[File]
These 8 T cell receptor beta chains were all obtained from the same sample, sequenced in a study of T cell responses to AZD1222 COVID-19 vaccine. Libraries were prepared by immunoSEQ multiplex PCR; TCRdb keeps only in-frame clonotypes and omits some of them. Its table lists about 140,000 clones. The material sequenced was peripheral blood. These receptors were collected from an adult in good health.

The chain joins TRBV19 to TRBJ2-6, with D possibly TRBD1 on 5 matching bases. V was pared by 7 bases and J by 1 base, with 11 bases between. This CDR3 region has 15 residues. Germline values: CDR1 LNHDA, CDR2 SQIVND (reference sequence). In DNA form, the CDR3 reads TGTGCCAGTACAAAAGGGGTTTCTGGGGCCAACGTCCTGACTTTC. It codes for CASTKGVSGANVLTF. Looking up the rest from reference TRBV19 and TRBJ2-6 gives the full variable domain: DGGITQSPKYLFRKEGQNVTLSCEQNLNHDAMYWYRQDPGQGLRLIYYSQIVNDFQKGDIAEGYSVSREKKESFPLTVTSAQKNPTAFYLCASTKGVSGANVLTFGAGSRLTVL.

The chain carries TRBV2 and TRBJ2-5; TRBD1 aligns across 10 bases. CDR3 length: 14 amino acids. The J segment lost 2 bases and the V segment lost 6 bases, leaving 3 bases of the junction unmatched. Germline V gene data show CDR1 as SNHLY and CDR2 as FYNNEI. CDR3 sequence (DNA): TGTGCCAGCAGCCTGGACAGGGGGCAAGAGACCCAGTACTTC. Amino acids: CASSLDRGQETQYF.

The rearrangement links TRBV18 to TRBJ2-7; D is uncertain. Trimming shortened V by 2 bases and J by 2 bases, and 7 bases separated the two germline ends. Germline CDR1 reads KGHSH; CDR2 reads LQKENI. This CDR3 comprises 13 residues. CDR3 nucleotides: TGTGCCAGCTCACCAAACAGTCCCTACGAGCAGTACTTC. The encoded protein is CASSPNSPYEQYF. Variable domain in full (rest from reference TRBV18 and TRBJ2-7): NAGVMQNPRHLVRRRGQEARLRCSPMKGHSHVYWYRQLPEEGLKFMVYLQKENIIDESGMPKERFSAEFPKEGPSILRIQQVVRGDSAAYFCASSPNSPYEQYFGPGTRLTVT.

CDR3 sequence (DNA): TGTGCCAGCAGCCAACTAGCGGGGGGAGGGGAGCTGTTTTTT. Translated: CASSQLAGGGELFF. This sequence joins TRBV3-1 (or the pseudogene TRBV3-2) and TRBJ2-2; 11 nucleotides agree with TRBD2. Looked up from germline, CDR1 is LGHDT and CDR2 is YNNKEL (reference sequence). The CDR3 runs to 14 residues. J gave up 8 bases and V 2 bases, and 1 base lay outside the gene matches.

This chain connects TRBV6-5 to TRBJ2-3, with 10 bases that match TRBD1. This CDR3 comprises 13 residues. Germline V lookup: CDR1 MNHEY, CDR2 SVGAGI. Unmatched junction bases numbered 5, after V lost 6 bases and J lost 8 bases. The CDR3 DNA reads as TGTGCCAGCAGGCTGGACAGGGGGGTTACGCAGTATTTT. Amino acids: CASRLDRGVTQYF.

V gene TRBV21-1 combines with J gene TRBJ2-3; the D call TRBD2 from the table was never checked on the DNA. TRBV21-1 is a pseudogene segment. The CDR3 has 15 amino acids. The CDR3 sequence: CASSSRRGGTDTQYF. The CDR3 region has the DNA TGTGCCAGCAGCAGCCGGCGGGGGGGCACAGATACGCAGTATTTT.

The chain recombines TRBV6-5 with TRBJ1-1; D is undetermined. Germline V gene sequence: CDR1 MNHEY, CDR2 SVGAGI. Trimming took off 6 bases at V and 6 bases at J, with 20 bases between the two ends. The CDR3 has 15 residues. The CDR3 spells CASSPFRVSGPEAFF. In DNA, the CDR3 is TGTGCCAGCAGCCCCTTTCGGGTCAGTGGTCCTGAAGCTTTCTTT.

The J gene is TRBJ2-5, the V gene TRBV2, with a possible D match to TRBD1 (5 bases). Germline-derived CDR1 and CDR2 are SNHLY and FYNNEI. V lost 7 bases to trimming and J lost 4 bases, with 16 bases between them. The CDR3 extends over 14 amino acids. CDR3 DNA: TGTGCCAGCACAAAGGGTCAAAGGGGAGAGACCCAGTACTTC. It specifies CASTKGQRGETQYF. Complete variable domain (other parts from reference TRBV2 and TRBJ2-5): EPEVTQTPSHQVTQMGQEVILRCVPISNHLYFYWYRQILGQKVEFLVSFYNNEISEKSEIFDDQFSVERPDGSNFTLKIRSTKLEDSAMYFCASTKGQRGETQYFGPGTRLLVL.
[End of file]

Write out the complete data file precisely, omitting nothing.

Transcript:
These 8 T cell receptor beta chains were all obtained from the same sample, sequenced in a study of T cell responses to AZD1222 COVID-19 vaccine. Libraries were prepared by immunoSEQ multiplex PCR; TCRdb keeps only in-frame clonotypes and omits some of them. Its table lists about 140,000 clones. The material sequenced was peripheral blood. These receptors were collected from an adult in good health.

The chain joins TRBV19 to TRBJ2-6, with D possibly TRBD1 on 5 matching bases. V was pared by 7 bases and J by 1 base, with 11 bases between. This CDR3 region has 15 residues. Germline values: CDR1 LNHDA, CDR2 SQIVND (reference sequence). In DNA form, the CDR3 reads TGTGCCAGTACAAAAGGGGTTTCTGGGGCCAACGTCCTGACTTTC. It codes for CASTKGVSGANVLTF. Looking up the rest from reference TRBV19 and TRBJ2-6 gives the full variable domain: DGGITQSPKYLFRKEGQNVTLSCEQNLNHDAMYWYRQDPGQGLRLIYYSQIVNDFQKGDIAEGYSVSREKKESFPLTVTSAQKNPTAFYLCASTKGVSGANVLTFGAGSRLTVL.

The chain carries TRBV2 and TRBJ2-5; TRBD1 aligns across 10 bases. CDR3 length: 14 amino acids. The J segment lost 2 bases and the V segment lost 6 bases, leaving 3 bases of the junction unmatched. Germline V gene data show CDR1 as SNHLY and CDR2 as FYNNEI. CDR3 sequence (DNA): TGTGCCAGCAGCCTGGACAGGGGGCAAGAGACCCAGTACTTC. Amino acids: CASSLDRGQETQYF.

The rearrangement links TRBV18 to TRBJ2-7; D is uncertain. Trimming shortened V by 2 bases and J by 2 bases, and 7 bases separated the two germline ends. Germline CDR1 reads KGHSH; CDR2 reads LQKENI. This CDR3 comprises 13 residues. CDR3 nucleotides: TGTGCCAGCTCACCAAACAGTCCCTACGAGCAGTACTTC. The encoded protein is CASSPNSPYEQYF. Variable domain in full (rest from reference TRBV18 and TRBJ2-7): NAGVMQNPRHLVRRRGQEARLRCSPMKGHSHVYWYRQLPEEGLKFMVYLQKENIIDESGMPKERFSAEFPKEGPSILRIQQVVRGDSAAYFCASSPNSPYEQYFGPGTRLTVT.

CDR3 sequence (DNA): TGTGCCAGCAGCCAACTAGCGGGGGGAGGGGAGCTGTTTTTT. Translated: CASSQLAGGGELFF. This sequence joins TRBV3-1 (or the pseudogene TRBV3-2) and TRBJ2-2; 11 nucleotides agree with TRBD2. Looked up from germline, CDR1 is LGHDT and CDR2 is YNNKEL (reference sequence). The CDR3 runs to 14 residues. J gave up 8 bases and V 2 bases, and 1 base lay outside the gene matches.

This chain connects TRBV6-5 to TRBJ2-3, with 10 bases that match TRBD1. This CDR3 comprises 13 residues. Germline V lookup: CDR1 MNHEY, CDR2 SVGAGI. Unmatched junction bases numbered 5, after V lost 6 bases and J lost 8 bases. The CDR3 DNA reads as TGTGCCAGCAGGCTGGACAGGGGGGTTACGCAGTATTTT. Amino acids: CASRLDRGVTQYF.

V gene TRBV21-1 combines with J gene TRBJ2-3; the D call TRBD2 from the table was never checked on the DNA. TRBV21-1 is a pseudogene segment. The CDR3 has 15 amino acids. The CDR3 sequence: CASSSRRGGTDTQYF. The CDR3 region has the DNA TGTGCCAGCAGCAGCCGGCGGGGGGGCACAGATACGCAGTATTTT.

The chain recombines TRBV6-5 with TRBJ1-1; D is undetermined. Germline V gene sequence: CDR1 MNHEY, CDR2 SVGAGI. Trimming took off 6 bases at V and 6 bases at J, with 20 bases between the two ends. The CDR3 has 15 residues. The CDR3 spells CASSPFRVSGPEAFF. In DNA, the CDR3 is TGTGCCAGCAGCCCCTTTCGGGTCAGTGGTCCTGAAGCTTTCTTT.

The J gene is TRBJ2-5, the V gene TRBV2, with a possible D match to TRBD1 (5 bases). Germline-derived CDR1 and CDR2 are SNHLY and FYNNEI. V lost 7 bases to trimming and J lost 4 bases, with 16 bases between them. The CDR3 extends over 14 amino acids. CDR3 DNA: TGTGCCAGCACAAAGGGTCAAAGGGGAGAGACCCAGTACTTC. It specifies CASTKGQRGETQYF. Complete variable domain (other parts from reference TRBV2 and TRBJ2-5): EPEVTQTPSHQVTQMGQEVILRCVPISNHLYFYWYRQILGQKVEFLVSFYNNEISEKSEIFDDQFSVERPDGSNFTLKIRSTKLEDSAMYFCASTKGQRGETQYFGPGTRLLVL.